We don’t go to music museums to see the same video clips and audio samples that we can find on the internet. We go to bask in the presence of talismanic artifacts. We hope that a particular object intimately associated with a great moment in music will still have enough mojo that some of it might rub off. We don’t want reproductions of the moment—we already have plenty of those. We want a physical object from that time and place that can now share a time and place with us.
Seldom have I felt the power of such a talisman as strongly as when I encountered Elvis Presley’s acetate of “My Happiness” at Nashville’s Country Music Hall of Fame in October. This was the first record that Presley ever made, a present for his mother that he paid four dollars to make. The newly minted high school graduate had been visiting the Memphis Recording Service out on Union Avenue in Memphis and finally mustered up the courage to see what he sounded like on a record.
The studio receptionist, Marion Keisker, remembered his wounded way with a ballad and kept pestering her boss, Sam Phillips, to bring him back in. He did, and that led to a series of landmark singles on Phillips’ Sun Records: “That’s All Right,” “Mystery Train” and “Baby, Let’s Play House,” discs that changed not only American music but America itself.
But it all began with “My Happiness,” and for decades that recording existed only on one 10-inch, black disc, the one in front of me in the Country Music Hall of Fame. Long forgotten in the closet of a Presley friend Ed Leek, it was bought at a January auction for $300,000 by Jack White and lent to the Hall of Fame for the exhibit: “Flyin’ Saucers Rock & Roll: The Cosmic Genius of Sam Phillips.” The mojo was still there.
Peter Guralnick, the exhibit’s guest curator, has just published Sam Phillips: The Man Who Invented Rock ’n’ Roll, a 765-page biography of Phillips as a kind of sequel to his definitive, two-volume biography, Last Train to Memphis: The Rise of Elvis Presley and Careless Love: The Unmaking of Elvis Presley. Guralnick has also compiled and annotated a terrific two-CD, 55-track box set of Phillips productions, also called Sam Phillips: The Man Who Invented Rock ’n’ Roll. Guralnick also co-wrote the lavishly illustrated catalogue for the Hall of Fame exhibit.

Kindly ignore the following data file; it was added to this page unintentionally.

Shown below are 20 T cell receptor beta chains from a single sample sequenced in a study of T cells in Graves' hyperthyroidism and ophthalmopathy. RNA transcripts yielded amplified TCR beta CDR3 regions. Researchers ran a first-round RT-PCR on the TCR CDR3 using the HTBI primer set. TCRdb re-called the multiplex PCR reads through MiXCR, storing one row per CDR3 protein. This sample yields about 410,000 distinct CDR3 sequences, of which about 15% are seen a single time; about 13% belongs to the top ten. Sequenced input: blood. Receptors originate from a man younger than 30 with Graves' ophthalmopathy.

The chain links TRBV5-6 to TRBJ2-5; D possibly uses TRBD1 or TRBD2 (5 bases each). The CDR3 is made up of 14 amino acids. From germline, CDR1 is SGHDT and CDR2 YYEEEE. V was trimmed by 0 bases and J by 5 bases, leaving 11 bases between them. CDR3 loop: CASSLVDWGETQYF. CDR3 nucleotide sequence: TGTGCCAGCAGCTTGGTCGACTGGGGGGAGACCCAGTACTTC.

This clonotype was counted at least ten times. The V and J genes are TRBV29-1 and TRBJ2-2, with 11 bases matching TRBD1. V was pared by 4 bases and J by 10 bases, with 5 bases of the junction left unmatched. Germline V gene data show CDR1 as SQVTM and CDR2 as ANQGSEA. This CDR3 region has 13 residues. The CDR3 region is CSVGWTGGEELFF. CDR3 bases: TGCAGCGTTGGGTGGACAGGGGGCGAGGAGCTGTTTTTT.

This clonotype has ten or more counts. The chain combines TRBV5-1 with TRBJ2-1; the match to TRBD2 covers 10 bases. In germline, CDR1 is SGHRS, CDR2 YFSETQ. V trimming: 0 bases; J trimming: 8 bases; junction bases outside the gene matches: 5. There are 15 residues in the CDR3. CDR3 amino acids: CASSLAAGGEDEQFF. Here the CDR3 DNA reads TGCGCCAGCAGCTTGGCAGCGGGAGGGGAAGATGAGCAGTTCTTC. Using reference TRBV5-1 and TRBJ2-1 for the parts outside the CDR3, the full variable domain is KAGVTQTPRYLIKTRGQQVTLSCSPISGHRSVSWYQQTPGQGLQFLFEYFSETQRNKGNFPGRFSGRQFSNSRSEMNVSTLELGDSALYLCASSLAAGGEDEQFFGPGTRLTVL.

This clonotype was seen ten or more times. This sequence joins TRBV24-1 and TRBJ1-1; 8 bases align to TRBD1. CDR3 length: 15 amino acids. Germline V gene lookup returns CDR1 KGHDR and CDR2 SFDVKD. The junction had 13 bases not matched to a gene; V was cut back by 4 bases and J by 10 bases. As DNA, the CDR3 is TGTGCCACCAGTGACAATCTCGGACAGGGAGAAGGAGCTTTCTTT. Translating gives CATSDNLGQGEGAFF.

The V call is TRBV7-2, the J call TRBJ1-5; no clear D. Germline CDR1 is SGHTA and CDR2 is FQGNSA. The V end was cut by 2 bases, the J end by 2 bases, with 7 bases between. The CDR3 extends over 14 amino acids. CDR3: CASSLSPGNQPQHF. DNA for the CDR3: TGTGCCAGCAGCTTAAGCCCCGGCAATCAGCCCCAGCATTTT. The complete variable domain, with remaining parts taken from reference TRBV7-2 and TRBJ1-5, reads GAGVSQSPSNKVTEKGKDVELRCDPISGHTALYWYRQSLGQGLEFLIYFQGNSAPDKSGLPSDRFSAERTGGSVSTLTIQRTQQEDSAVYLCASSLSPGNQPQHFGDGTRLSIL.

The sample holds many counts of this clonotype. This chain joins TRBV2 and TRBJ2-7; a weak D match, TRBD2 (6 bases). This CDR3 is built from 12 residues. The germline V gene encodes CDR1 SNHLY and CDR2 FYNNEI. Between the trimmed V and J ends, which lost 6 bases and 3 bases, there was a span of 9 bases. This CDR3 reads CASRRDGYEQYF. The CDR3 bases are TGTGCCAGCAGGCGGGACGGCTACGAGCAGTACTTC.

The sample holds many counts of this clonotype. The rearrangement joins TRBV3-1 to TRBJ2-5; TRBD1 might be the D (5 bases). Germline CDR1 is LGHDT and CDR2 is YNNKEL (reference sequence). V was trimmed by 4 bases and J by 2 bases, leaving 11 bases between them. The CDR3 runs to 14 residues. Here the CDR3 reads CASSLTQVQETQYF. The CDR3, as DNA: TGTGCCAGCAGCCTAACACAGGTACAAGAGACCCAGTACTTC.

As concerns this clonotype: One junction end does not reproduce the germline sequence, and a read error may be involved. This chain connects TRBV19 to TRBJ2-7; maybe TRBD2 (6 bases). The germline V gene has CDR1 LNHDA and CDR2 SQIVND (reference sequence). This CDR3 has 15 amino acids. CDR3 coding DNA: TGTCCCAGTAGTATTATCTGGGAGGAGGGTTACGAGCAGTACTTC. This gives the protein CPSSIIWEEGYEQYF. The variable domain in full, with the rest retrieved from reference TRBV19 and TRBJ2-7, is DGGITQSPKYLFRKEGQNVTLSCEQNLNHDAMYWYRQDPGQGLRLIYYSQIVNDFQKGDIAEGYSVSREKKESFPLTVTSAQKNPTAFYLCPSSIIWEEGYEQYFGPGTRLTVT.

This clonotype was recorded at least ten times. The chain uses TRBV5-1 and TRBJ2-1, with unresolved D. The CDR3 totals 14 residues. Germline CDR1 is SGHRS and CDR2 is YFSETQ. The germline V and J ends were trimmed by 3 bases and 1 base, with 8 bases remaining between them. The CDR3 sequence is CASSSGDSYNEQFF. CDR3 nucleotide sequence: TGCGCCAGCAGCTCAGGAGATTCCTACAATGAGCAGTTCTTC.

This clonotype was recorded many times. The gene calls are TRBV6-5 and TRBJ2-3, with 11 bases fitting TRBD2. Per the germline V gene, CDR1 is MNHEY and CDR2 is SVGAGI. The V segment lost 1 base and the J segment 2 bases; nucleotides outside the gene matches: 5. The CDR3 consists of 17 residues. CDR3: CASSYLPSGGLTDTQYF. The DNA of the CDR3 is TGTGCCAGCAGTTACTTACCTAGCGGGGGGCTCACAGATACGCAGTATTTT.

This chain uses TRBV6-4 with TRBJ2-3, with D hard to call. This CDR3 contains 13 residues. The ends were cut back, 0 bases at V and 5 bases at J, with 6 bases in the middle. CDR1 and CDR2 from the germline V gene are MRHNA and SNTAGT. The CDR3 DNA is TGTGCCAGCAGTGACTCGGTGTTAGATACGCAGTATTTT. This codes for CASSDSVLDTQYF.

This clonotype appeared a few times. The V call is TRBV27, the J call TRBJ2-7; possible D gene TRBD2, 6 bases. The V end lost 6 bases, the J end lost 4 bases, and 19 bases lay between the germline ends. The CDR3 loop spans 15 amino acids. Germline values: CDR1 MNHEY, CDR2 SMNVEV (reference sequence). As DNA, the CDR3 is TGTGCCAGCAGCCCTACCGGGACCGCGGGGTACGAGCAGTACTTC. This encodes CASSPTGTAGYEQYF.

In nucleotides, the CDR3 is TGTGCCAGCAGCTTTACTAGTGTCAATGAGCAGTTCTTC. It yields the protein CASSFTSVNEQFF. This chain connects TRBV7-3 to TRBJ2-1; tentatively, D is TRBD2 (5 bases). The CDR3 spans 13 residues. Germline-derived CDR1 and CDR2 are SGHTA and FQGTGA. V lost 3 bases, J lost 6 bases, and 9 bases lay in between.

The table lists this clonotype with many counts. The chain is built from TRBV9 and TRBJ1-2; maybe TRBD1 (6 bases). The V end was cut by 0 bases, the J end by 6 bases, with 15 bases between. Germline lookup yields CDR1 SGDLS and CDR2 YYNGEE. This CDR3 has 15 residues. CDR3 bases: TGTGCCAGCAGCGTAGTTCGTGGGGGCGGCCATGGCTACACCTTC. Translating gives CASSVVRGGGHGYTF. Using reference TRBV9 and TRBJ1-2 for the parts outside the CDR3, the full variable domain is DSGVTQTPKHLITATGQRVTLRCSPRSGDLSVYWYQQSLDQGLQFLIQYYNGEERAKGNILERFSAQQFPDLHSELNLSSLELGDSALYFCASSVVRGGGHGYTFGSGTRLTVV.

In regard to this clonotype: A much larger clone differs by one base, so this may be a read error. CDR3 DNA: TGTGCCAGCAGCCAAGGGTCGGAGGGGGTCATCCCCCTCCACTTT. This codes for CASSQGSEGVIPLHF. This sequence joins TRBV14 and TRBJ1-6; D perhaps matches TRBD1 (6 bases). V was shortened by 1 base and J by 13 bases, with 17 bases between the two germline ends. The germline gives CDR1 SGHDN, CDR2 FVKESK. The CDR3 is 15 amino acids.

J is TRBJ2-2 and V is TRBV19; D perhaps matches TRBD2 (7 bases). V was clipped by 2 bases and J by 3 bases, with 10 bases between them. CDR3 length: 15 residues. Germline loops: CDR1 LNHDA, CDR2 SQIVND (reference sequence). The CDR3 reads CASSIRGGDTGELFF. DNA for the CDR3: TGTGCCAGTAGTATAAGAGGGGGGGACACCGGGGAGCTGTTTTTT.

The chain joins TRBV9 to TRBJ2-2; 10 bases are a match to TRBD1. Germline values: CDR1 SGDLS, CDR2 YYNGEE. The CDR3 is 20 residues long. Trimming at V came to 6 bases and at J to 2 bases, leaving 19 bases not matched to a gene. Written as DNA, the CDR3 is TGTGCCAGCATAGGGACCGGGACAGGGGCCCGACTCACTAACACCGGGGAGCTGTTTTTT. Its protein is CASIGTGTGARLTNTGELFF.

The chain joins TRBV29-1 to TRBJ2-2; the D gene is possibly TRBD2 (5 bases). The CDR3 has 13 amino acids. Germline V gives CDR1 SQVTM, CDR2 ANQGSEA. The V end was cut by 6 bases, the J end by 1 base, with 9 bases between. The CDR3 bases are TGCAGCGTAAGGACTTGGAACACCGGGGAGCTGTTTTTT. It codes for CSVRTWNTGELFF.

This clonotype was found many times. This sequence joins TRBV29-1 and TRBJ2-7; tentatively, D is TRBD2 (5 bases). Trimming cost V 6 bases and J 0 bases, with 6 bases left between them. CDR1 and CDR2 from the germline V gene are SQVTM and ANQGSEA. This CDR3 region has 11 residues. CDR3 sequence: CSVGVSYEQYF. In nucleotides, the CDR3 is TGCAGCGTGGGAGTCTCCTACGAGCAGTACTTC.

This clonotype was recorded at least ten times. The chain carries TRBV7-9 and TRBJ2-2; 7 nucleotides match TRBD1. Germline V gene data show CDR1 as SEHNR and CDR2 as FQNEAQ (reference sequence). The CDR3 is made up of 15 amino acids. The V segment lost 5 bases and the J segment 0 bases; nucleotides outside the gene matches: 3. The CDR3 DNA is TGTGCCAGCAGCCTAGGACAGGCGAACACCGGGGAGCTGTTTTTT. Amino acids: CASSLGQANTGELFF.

This perfect storm of documentation around Phillips and the recordings he made with Presley, Jerry Lee Lewis, Johnny Cash, Carl Perkins, Charlie Rich, Howlin’ Wolf, Ike Turner and B.B. King reminds us that music history is not just the tale of singers and instrumentalists. It’s also the story of the non-musicians who made such an impact that the narrative would have been different without them. Few have made a bigger impact than Phillips.
Guralnick’s claim that Phillips “invented rock ‘n’ roll” is a bold one, but one that the biographer makes persuasive over the first half of his huge book. It wasn’t just that Phillips was fanatical about sound as an engineer, while always searching for the spontaneity of “perfect imperfection” as a producer. It was more that he had a vision of what poor young kids of the South—black as well as white—could express if they were only given the right situation for doing so. Often Phillips had a far clearer grasp of those possibilities than the artists themselves.
It was Phillips, for example, who coaxed, pushed and waited patiently for Presley to make the leap from the tentative balladeer on “My Happiness” to the confident shouter of “It’s All Right.” The book retells the familiar story of Phillips spending hours with Presley, bassist Bill Black and guitarist Scotty Moore, trying song after song to get at the sound Phillips was convinced Presley had locked up inside him. And once he found the key in an off-the-cuff, off-the-mic version of Big Arthur Crudup’s “It’s Alright, Mama,” Phillips recognized the opening at once and absolutely refused to let the door swing shut again.